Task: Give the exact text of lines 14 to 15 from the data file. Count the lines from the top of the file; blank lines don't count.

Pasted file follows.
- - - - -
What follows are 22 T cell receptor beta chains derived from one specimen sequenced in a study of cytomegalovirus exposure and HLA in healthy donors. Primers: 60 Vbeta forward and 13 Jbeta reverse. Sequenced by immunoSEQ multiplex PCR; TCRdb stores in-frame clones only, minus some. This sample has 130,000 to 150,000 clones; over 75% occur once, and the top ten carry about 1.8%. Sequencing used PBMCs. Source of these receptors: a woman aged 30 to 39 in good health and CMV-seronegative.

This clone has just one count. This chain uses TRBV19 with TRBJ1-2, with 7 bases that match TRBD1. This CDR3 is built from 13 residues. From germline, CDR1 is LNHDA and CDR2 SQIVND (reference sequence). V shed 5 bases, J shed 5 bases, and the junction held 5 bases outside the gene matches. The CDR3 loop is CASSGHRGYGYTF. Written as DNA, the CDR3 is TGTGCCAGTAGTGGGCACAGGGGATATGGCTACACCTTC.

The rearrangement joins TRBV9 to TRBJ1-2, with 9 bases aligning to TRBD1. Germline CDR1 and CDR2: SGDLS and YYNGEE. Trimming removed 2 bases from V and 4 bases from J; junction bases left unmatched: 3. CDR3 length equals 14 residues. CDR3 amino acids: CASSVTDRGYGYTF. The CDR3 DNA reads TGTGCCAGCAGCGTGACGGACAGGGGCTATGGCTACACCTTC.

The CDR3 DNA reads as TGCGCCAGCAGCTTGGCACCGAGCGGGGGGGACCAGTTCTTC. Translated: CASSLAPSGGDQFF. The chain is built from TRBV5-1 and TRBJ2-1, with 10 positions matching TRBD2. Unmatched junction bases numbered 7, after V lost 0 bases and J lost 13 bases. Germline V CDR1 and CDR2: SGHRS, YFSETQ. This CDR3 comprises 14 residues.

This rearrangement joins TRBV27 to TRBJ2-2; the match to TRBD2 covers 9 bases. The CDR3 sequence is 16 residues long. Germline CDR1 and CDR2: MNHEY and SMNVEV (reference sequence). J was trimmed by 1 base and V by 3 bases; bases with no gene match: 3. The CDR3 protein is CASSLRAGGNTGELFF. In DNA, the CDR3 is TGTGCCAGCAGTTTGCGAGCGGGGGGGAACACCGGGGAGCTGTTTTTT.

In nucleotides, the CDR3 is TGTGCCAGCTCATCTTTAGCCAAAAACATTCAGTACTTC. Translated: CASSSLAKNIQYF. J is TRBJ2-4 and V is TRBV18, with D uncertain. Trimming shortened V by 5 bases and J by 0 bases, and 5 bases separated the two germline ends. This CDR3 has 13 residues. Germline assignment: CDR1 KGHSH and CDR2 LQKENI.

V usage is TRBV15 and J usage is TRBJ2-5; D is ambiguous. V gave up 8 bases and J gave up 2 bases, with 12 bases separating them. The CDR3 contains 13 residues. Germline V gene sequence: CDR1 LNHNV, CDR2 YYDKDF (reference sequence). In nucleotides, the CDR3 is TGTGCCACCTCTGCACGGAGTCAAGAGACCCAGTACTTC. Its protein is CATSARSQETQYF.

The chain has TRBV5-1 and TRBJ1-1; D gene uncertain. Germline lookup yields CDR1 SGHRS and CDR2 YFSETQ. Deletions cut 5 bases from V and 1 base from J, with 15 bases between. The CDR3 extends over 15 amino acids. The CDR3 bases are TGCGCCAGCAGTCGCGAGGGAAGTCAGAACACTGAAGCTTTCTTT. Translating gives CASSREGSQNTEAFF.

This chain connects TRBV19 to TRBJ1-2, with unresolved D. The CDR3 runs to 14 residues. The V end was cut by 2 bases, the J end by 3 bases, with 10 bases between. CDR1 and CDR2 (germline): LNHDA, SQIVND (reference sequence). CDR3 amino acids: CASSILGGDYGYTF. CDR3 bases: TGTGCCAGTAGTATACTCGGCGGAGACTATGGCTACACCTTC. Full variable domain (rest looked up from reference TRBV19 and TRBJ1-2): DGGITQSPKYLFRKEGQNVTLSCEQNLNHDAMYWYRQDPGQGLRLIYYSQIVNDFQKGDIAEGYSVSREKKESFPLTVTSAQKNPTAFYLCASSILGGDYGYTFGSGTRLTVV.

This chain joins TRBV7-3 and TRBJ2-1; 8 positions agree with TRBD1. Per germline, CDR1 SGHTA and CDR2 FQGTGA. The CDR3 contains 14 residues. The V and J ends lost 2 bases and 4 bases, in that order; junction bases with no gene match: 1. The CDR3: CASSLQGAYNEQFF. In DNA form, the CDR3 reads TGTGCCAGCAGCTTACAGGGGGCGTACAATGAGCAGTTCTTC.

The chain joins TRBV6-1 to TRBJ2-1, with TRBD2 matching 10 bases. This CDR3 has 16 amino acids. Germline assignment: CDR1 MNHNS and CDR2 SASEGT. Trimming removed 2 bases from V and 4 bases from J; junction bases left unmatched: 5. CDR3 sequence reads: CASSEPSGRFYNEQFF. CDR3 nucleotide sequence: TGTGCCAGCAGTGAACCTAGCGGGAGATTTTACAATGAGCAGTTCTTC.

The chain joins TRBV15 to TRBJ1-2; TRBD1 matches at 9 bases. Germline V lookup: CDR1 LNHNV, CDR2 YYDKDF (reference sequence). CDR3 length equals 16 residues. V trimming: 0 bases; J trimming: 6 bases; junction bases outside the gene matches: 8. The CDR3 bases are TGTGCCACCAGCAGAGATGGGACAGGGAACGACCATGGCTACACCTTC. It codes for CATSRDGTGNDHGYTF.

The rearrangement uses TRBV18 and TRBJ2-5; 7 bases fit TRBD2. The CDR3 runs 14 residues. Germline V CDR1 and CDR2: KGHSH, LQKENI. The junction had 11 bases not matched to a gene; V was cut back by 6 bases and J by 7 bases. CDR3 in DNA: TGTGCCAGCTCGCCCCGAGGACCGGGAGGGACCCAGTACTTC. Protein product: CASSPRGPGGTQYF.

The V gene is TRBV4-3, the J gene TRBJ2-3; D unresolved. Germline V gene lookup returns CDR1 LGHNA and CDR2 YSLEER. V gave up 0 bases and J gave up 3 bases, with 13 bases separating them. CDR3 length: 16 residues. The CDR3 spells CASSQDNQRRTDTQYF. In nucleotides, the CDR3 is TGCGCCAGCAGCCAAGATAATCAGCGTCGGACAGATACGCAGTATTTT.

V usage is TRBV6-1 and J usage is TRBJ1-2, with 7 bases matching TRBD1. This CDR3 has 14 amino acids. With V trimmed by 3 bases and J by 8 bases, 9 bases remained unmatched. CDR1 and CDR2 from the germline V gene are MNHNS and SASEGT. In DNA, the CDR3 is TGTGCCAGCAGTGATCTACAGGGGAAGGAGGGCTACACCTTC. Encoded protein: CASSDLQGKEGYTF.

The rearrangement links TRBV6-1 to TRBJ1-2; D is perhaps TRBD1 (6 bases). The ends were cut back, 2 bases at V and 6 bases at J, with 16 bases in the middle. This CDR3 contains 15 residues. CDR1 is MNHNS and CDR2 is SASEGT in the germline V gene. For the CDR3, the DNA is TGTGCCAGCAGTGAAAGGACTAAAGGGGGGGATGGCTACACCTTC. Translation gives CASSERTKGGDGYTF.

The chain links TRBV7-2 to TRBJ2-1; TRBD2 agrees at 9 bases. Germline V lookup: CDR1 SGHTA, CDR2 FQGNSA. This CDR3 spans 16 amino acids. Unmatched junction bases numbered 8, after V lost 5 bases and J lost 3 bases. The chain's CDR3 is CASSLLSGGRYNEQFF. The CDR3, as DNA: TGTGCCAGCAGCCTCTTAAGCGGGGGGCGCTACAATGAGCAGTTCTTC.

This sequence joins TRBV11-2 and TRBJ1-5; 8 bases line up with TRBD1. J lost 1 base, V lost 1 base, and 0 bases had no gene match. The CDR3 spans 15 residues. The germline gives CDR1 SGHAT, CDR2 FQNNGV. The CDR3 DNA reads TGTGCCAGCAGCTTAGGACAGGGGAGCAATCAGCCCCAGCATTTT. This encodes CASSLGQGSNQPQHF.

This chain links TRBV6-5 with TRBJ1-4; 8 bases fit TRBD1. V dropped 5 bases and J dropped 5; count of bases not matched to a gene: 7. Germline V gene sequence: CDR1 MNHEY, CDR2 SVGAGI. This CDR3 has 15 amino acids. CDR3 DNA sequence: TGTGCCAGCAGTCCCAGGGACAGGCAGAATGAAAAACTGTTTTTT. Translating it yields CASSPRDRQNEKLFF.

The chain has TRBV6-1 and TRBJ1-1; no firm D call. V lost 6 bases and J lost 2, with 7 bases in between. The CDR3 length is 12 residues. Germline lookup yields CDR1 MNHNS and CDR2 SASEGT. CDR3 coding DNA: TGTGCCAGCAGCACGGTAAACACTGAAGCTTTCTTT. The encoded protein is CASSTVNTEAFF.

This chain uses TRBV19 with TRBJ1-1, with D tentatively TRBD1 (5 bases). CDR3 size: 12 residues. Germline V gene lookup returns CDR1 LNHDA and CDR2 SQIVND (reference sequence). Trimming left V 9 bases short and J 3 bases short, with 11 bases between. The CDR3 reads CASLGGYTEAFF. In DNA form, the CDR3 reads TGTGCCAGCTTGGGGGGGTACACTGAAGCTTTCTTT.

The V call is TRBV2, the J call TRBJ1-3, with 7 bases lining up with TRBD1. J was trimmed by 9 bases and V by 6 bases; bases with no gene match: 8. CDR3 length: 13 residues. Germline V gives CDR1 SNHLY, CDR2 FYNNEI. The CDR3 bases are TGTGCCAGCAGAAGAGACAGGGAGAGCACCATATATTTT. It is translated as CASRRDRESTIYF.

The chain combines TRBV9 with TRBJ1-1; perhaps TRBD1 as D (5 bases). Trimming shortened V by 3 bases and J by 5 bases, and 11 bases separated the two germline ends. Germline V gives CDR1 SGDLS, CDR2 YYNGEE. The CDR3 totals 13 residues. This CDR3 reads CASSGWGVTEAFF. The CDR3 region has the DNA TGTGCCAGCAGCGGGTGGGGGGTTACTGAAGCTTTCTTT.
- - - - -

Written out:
The V gene is TRBV4-3, the J gene TRBJ2-3; D unresolved. Germline V gene lookup returns CDR1 LGHNA and CDR2 YSLEER. V gave up 0 bases and J gave up 3 bases, with 13 bases separating them. CDR3 length: 16 residues. The CDR3 spells CASSQDNQRRTDTQYF. In nucleotides, the CDR3 is TGCGCCAGCAGCCAAGATAATCAGCGTCGGACAGATACGCAGTATTTT.

V usage is TRBV6-1 and J usage is TRBJ1-2, with 7 bases matching TRBD1. This CDR3 has 14 amino acids. With V trimmed by 3 bases and J by 8 bases, 9 bases remained unmatched. CDR1 and CDR2 from the germline V gene are MNHNS and SASEGT. In DNA, the CDR3 is TGTGCCAGCAGTGATCTACAGGGGAAGGAGGGCTACACCTTC. Encoded protein: CASSDLQGKEGYTF.